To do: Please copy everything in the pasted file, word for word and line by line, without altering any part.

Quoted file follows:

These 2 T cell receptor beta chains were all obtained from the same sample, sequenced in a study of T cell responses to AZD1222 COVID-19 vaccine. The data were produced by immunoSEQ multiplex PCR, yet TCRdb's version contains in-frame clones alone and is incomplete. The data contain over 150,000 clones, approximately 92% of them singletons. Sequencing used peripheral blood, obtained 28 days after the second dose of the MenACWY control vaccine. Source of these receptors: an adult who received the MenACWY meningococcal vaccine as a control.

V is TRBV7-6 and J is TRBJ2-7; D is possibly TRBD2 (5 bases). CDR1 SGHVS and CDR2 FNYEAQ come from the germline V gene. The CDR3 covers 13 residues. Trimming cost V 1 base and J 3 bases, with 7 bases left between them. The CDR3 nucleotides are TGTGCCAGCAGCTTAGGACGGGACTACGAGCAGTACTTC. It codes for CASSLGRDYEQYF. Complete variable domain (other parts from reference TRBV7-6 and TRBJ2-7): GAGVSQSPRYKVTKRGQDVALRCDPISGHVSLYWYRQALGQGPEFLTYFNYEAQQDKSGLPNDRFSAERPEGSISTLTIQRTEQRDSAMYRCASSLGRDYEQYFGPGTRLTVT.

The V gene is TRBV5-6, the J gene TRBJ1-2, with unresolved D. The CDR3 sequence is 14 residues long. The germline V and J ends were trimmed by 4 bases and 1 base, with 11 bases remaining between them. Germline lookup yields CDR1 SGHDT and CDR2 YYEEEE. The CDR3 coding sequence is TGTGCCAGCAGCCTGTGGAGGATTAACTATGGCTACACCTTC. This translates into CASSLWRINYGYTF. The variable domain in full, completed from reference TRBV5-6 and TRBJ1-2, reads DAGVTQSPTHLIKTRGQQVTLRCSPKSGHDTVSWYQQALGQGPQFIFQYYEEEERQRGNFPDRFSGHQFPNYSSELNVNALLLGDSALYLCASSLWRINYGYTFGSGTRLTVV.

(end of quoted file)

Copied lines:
These 2 T cell receptor beta chains were all obtained from the same sample, sequenced in a study of T cell responses to AZD1222 COVID-19 vaccine. The data were produced by immunoSEQ multiplex PCR, yet TCRdb's version contains in-frame clones alone and is incomplete. The data contain over 150,000 clones, approximately 92% of them singletons. Sequencing used peripheral blood, obtained 28 days after the second dose of the MenACWY control vaccine. Source of these receptors: an adult who received the MenACWY meningococcal vaccine as a control.

V is TRBV7-6 and J is TRBJ2-7; D is possibly TRBD2 (5 bases). CDR1 SGHVS and CDR2 FNYEAQ come from the germline V gene. The CDR3 covers 13 residues. Trimming cost V 1 base and J 3 bases, with 7 bases left between them. The CDR3 nucleotides are TGTGCCAGCAGCTTAGGACGGGACTACGAGCAGTACTTC. It codes for CASSLGRDYEQYF. Complete variable domain (other parts from reference TRBV7-6 and TRBJ2-7): GAGVSQSPRYKVTKRGQDVALRCDPISGHVSLYWYRQALGQGPEFLTYFNYEAQQDKSGLPNDRFSAERPEGSISTLTIQRTEQRDSAMYRCASSLGRDYEQYFGPGTRLTVT.

The V gene is TRBV5-6, the J gene TRBJ1-2, with unresolved D. The CDR3 sequence is 14 residues long. The germline V and J ends were trimmed by 4 bases and 1 base, with 11 bases remaining between them. Germline lookup yields CDR1 SGHDT and CDR2 YYEEEE. The CDR3 coding sequence is TGTGCCAGCAGCCTGTGGAGGATTAACTATGGCTACACCTTC. This translates into CASSLWRINYGYTF. The variable domain in full, completed from reference TRBV5-6 and TRBJ1-2, reads DAGVTQSPTHLIKTRGQQVTLRCSPKSGHDTVSWYQQALGQGPQFIFQYYEEEERQRGNFPDRFSGHQFPNYSSELNVNALLLGDSALYLCASSLWRINYGYTFGSGTRLTVV.